Sexual healing on the Kenyan Coast: Part 3

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Talk of the Town

I take a matatu from the Likoni ferry to the north coast. A couple waves down our vehicle, sending tongues wagging.

“These are the people who are ruining our girls,” says a woman in the seat behind me. Her companion concurs. We watch as the couple try to cross the busy road. They’re struggling because the man, who is white with thinning hair, is old enough to be the young black girl’s grandfather. She holds him up, steadying him; her face a mask.  He walks unsteadily towards us and an uneasy silence falls on the matatu as they clamber in.

“Willing chick, willing chap,” the driver whispers while adjusting his rear-view mirror to get a better look at his new passengers.

 

Same Script, Different Cast

Dorothie Ogutu was orphaned at 13. She came to Mombasa in search of a better life, but ended up turning tricks in the redlight district when she was only 15 years old. That was 10 years ago, and she has now turned the corner in her life, but many others are not this lucky.

Nowadays, Dorothie is the Country Coordinator of African Sex Worker Alliance (ASWA), a project of the sex workers education and advocacy taskforce (SWEAT), based in Cape Town, South Africa. The initiative is being implemented in Kenya, Uganda, Mozambique, Zimbabwe, Botswana, Nigeria and Malawi, although the latter two are not yet fully operational.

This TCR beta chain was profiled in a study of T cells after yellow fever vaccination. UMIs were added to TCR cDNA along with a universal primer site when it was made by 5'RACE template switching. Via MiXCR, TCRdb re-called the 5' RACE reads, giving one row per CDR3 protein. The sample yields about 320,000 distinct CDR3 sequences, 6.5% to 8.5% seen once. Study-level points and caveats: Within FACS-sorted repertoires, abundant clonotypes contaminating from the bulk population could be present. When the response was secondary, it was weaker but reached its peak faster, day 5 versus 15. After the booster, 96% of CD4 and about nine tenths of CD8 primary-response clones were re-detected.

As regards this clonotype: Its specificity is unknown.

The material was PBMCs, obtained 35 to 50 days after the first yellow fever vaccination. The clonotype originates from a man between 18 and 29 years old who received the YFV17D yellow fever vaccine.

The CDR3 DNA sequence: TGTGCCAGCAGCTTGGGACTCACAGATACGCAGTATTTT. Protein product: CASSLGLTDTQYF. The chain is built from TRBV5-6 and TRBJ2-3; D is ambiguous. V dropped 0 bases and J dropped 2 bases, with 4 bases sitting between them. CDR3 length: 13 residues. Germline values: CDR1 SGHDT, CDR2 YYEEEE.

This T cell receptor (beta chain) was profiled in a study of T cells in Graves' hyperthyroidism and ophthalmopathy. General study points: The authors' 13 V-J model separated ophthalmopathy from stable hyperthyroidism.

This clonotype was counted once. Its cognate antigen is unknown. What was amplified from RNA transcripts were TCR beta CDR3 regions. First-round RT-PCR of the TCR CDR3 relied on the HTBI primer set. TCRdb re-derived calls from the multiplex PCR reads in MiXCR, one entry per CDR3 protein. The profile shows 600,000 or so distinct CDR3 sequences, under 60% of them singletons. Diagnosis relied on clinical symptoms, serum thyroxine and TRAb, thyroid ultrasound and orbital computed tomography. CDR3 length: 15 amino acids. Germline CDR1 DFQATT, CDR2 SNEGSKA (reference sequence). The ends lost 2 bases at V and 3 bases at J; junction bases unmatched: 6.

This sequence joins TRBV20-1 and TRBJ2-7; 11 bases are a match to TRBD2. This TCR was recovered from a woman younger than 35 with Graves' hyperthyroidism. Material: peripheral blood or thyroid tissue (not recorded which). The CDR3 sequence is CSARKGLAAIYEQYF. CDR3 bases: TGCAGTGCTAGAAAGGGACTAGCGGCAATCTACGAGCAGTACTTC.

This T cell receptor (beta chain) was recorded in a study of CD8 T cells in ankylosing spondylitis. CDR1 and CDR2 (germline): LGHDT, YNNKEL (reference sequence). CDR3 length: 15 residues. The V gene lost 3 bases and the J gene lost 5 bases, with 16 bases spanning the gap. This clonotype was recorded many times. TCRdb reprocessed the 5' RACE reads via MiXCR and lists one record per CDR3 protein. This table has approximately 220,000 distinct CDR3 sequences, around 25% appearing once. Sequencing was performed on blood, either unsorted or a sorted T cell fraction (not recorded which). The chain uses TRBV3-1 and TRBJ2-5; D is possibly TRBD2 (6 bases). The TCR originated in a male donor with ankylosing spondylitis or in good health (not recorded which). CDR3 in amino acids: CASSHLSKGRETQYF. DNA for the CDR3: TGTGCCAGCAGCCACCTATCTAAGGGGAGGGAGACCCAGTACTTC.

Dorothie’s core functions are building around human rights, giving a voice and a face to the sex workers’ many concerns, and training sex workers as paralegals. There’s a lot of unreported violence directed at sex workers and even when these violations are reported, they are rarely handled as serious offences and given the due consideration they deserve.

Membership of ASWA is open to all and they count people from the lesbian, gay, bisexual, transgender and  intersex communities among their members.

 Continued on next page

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